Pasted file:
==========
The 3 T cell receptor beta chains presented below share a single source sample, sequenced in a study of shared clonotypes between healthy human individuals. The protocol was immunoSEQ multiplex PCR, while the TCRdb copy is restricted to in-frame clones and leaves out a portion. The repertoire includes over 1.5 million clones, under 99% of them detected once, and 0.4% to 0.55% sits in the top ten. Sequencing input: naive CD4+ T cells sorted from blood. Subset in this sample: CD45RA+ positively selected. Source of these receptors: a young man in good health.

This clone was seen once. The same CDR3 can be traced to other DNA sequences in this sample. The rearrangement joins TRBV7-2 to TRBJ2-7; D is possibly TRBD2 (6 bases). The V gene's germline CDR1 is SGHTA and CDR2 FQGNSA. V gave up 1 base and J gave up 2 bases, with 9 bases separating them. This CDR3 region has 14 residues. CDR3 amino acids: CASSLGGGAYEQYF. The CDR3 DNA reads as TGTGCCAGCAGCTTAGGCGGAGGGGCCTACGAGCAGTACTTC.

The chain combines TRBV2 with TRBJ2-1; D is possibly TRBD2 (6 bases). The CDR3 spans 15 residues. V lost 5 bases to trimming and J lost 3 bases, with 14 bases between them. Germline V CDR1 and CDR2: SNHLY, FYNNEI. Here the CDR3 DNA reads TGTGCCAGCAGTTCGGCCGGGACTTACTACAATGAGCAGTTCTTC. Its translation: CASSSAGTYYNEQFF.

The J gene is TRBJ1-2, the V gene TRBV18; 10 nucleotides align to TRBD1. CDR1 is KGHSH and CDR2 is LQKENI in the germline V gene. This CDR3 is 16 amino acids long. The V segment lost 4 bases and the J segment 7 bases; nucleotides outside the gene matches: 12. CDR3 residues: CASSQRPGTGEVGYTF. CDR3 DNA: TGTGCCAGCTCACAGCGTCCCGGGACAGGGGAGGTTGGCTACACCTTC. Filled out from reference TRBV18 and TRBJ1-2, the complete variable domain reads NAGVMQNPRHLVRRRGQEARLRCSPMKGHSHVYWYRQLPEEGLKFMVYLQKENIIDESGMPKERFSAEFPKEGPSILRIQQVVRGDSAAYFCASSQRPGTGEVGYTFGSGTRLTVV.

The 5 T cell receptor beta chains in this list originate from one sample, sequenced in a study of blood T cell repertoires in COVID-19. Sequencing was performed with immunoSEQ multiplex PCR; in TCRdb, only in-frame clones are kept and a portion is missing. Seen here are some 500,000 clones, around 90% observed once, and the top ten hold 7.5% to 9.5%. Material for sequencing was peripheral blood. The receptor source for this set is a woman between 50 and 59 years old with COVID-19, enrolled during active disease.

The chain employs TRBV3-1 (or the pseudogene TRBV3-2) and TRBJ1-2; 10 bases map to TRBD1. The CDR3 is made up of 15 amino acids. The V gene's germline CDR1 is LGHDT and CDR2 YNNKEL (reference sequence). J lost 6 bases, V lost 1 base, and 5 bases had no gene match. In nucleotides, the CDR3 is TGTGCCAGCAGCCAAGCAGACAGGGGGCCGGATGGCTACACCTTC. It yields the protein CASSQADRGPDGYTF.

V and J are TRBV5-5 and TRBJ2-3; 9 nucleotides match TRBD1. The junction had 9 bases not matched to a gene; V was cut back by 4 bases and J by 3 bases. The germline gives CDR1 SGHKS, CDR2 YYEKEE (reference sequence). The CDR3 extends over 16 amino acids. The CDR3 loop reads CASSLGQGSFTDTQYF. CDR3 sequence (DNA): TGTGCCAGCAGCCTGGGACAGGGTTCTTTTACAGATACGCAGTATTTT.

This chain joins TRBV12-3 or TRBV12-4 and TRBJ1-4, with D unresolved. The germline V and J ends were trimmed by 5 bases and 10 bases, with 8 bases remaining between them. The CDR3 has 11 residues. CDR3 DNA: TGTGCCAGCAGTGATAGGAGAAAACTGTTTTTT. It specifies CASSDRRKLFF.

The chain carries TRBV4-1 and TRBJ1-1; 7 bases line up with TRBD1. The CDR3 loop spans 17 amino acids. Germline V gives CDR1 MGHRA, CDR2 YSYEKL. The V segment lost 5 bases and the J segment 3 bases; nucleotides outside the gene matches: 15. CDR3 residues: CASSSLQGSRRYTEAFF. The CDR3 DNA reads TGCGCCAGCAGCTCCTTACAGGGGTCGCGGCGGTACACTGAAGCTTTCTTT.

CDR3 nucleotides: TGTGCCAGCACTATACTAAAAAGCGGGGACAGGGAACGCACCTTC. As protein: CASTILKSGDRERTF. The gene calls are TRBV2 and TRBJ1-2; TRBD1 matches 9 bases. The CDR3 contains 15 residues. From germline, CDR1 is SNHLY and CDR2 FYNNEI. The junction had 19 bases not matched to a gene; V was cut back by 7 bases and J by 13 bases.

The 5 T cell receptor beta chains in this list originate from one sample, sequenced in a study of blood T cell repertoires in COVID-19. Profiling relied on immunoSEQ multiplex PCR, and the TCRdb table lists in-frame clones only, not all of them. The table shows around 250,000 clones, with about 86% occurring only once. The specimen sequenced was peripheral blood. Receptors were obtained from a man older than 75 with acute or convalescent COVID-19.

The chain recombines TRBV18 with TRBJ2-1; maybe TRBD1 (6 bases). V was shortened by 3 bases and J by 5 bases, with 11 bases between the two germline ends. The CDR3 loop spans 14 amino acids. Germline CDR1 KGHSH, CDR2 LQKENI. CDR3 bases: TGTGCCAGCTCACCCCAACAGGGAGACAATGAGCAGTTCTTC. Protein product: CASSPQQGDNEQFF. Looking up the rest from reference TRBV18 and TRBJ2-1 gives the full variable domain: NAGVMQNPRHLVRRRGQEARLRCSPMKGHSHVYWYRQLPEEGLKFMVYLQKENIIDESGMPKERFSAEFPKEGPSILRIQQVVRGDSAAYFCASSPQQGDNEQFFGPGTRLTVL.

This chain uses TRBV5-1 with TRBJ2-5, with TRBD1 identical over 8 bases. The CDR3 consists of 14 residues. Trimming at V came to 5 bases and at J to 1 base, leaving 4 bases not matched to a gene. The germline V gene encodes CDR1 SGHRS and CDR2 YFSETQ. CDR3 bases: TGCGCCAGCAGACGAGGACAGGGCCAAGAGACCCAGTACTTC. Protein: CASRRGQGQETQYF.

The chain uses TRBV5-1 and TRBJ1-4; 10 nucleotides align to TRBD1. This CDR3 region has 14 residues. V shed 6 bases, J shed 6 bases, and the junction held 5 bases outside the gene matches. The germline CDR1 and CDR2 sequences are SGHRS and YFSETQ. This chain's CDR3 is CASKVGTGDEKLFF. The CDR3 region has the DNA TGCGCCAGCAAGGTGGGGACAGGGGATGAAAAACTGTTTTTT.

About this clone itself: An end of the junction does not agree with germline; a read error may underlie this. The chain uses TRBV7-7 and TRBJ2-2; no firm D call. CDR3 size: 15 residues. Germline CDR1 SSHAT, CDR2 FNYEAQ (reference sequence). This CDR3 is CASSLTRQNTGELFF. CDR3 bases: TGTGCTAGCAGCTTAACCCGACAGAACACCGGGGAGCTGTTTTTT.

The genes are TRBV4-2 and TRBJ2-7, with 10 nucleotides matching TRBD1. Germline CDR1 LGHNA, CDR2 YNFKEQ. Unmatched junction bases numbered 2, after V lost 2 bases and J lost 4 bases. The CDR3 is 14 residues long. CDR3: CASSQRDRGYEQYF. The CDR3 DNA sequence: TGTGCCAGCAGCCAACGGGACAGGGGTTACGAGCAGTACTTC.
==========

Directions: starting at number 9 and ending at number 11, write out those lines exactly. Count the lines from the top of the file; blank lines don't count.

The chain carries TRBV4-1 and TRBJ1-1; 7 bases line up with TRBD1. The CDR3 loop spans 17 amino acids. Germline V gives CDR1 MGHRA, CDR2 YSYEKL. The V segment lost 5 bases and the J segment 3 bases; nucleotides outside the gene matches: 15. CDR3 residues: CASSSLQGSRRYTEAFF. The CDR3 DNA reads TGCGCCAGCAGCTCCTTACAGGGGTCGCGGCGGTACACTGAAGCTTTCTTT.

CDR3 nucleotides: TGTGCCAGCACTATACTAAAAAGCGGGGACAGGGAACGCACCTTC. As protein: CASTILKSGDRERTF. The gene calls are TRBV2 and TRBJ1-2; TRBD1 matches 9 bases. The CDR3 contains 15 residues. From germline, CDR1 is SNHLY and CDR2 FYNNEI. The junction had 19 bases not matched to a gene; V was cut back by 7 bases and J by 13 bases.

The 5 T cell receptor beta chains in this list originate from one sample, sequenced in a study of blood T cell repertoires in COVID-19. Profiling relied on immunoSEQ multiplex PCR, and the TCRdb table lists in-frame clones only, not all of them. The table shows around 250,000 clones, with about 86% occurring only once. The specimen sequenced was peripheral blood. Receptors were obtained from a man older than 75 with acute or convalescent COVID-19.